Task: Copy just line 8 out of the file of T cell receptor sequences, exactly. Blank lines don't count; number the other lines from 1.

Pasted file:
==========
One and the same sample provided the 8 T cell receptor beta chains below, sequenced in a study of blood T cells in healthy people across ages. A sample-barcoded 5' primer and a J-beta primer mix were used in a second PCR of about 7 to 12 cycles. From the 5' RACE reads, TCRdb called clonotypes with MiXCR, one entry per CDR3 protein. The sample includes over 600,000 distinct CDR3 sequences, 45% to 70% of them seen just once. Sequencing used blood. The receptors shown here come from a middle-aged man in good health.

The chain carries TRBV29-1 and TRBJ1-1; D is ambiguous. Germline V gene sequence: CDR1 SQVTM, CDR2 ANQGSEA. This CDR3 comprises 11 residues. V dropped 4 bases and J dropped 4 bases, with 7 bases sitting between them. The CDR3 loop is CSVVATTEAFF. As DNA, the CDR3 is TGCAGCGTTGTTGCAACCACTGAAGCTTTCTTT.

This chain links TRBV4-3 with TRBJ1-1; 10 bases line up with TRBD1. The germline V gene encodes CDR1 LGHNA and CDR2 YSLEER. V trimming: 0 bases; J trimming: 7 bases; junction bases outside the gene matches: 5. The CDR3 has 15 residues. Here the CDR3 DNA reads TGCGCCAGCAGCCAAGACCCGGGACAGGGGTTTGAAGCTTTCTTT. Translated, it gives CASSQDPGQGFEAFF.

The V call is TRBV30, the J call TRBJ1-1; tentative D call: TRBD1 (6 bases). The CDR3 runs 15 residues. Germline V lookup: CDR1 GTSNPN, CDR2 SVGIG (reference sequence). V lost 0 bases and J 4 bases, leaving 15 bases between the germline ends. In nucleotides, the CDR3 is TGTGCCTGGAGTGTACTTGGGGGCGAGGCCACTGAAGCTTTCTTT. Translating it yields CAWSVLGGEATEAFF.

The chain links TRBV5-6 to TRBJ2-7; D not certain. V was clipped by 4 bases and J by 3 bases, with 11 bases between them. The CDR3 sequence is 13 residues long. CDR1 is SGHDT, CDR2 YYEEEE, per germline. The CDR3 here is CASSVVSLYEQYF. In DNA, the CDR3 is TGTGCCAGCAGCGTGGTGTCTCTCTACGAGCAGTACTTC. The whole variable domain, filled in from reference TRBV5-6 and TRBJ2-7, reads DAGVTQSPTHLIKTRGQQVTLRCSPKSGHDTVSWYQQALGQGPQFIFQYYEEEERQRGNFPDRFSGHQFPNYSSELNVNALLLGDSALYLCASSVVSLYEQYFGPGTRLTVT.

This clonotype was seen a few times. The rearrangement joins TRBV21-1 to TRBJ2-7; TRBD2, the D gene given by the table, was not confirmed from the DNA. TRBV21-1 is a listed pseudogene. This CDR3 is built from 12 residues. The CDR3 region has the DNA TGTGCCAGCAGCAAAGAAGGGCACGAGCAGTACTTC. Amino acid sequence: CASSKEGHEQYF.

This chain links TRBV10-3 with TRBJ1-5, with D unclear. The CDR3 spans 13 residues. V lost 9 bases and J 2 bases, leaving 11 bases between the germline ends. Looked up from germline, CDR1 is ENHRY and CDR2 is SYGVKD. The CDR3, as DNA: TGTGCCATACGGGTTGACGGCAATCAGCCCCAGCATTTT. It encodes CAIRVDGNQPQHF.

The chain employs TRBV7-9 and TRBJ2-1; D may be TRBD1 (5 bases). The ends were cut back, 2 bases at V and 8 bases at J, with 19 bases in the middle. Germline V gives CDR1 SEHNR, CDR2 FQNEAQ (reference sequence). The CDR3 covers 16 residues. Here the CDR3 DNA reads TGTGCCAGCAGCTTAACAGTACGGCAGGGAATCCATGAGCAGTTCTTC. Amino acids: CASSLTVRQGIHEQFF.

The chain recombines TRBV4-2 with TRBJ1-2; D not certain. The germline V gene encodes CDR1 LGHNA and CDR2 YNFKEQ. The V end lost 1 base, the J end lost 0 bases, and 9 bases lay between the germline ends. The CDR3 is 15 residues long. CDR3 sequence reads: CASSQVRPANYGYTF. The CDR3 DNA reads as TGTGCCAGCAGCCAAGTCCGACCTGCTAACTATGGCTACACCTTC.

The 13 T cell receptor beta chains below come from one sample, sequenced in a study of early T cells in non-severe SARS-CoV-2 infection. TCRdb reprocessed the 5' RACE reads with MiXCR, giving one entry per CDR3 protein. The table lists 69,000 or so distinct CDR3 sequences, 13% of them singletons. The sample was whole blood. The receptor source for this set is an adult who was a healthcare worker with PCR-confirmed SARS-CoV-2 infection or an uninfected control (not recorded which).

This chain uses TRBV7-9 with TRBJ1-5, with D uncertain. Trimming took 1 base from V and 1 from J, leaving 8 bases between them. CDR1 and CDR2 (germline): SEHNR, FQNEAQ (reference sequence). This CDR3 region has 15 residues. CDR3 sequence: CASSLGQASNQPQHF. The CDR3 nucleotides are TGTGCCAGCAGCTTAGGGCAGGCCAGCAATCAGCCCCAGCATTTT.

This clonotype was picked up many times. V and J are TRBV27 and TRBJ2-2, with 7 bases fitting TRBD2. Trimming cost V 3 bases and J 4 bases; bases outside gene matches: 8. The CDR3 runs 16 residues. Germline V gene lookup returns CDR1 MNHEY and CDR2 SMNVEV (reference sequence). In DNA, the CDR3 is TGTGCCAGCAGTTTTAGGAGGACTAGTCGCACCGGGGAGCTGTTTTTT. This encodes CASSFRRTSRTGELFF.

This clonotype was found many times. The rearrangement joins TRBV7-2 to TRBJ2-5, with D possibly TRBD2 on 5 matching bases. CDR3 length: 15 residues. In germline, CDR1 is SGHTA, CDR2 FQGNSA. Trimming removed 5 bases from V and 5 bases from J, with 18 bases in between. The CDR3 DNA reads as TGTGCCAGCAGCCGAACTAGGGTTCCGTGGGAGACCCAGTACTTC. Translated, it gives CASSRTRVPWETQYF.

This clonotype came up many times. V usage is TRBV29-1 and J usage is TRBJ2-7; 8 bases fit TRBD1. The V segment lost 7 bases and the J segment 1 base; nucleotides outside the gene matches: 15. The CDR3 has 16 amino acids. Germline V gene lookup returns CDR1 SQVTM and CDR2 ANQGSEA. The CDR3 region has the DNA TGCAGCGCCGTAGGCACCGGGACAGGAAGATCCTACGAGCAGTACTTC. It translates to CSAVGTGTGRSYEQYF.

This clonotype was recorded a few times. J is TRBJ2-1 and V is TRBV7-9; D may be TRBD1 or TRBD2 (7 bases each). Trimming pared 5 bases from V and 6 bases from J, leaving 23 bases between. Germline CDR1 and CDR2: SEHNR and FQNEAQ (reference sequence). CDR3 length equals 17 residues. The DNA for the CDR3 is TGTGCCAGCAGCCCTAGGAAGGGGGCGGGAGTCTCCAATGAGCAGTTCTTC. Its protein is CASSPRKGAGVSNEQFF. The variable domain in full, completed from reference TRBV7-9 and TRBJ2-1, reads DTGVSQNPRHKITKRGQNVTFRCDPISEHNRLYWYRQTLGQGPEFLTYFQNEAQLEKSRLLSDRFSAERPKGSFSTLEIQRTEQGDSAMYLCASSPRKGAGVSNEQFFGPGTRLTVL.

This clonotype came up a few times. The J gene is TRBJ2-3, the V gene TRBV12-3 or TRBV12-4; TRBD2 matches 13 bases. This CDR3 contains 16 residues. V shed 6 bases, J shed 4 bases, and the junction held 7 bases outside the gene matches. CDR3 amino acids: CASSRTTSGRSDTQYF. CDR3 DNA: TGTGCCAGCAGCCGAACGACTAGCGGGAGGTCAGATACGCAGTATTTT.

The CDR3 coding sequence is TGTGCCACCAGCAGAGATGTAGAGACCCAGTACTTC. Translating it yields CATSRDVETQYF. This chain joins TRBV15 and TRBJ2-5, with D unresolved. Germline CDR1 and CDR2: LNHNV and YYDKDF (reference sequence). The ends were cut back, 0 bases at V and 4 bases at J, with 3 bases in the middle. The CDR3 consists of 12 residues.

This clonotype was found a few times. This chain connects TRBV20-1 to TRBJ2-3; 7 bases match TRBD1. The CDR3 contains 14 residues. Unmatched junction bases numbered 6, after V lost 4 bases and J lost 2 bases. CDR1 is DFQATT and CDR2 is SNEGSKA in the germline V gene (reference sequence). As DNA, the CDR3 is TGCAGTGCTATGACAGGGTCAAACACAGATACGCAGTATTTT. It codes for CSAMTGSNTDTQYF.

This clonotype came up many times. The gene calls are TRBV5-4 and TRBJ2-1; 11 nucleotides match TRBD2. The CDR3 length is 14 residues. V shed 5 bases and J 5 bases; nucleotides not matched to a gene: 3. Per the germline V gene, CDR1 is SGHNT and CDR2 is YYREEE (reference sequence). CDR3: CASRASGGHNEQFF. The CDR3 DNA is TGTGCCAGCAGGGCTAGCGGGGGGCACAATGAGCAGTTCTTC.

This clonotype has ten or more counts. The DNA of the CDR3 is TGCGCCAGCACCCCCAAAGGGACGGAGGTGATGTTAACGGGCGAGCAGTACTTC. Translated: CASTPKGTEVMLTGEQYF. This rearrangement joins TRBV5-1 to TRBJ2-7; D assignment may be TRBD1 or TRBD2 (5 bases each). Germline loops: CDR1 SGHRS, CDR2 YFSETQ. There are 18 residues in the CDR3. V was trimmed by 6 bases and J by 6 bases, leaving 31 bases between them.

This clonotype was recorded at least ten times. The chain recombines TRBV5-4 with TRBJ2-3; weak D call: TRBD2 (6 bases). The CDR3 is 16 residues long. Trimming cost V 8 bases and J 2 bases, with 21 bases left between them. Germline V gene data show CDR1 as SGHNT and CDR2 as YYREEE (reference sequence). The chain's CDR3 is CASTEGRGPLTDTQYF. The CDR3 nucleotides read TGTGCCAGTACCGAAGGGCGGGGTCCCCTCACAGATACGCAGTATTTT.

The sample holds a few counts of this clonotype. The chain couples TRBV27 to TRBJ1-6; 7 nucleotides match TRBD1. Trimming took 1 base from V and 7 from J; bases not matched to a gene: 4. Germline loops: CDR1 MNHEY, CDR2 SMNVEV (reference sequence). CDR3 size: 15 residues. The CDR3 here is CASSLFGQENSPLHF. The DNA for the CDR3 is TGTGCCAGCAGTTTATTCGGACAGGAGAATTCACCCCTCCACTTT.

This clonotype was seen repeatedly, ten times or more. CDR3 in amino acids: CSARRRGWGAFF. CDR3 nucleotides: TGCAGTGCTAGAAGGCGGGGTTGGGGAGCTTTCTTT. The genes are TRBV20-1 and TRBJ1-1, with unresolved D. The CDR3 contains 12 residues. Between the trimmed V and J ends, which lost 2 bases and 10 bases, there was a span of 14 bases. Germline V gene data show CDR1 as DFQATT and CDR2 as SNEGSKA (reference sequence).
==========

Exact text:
The chain employs TRBV7-9 and TRBJ2-1; D may be TRBD1 (5 bases). The ends were cut back, 2 bases at V and 8 bases at J, with 19 bases in the middle. Germline V gives CDR1 SEHNR, CDR2 FQNEAQ (reference sequence). The CDR3 covers 16 residues. Here the CDR3 DNA reads TGTGCCAGCAGCTTAACAGTACGGCAGGGAATCCATGAGCAGTTCTTC. Amino acids: CASSLTVRQGIHEQFF.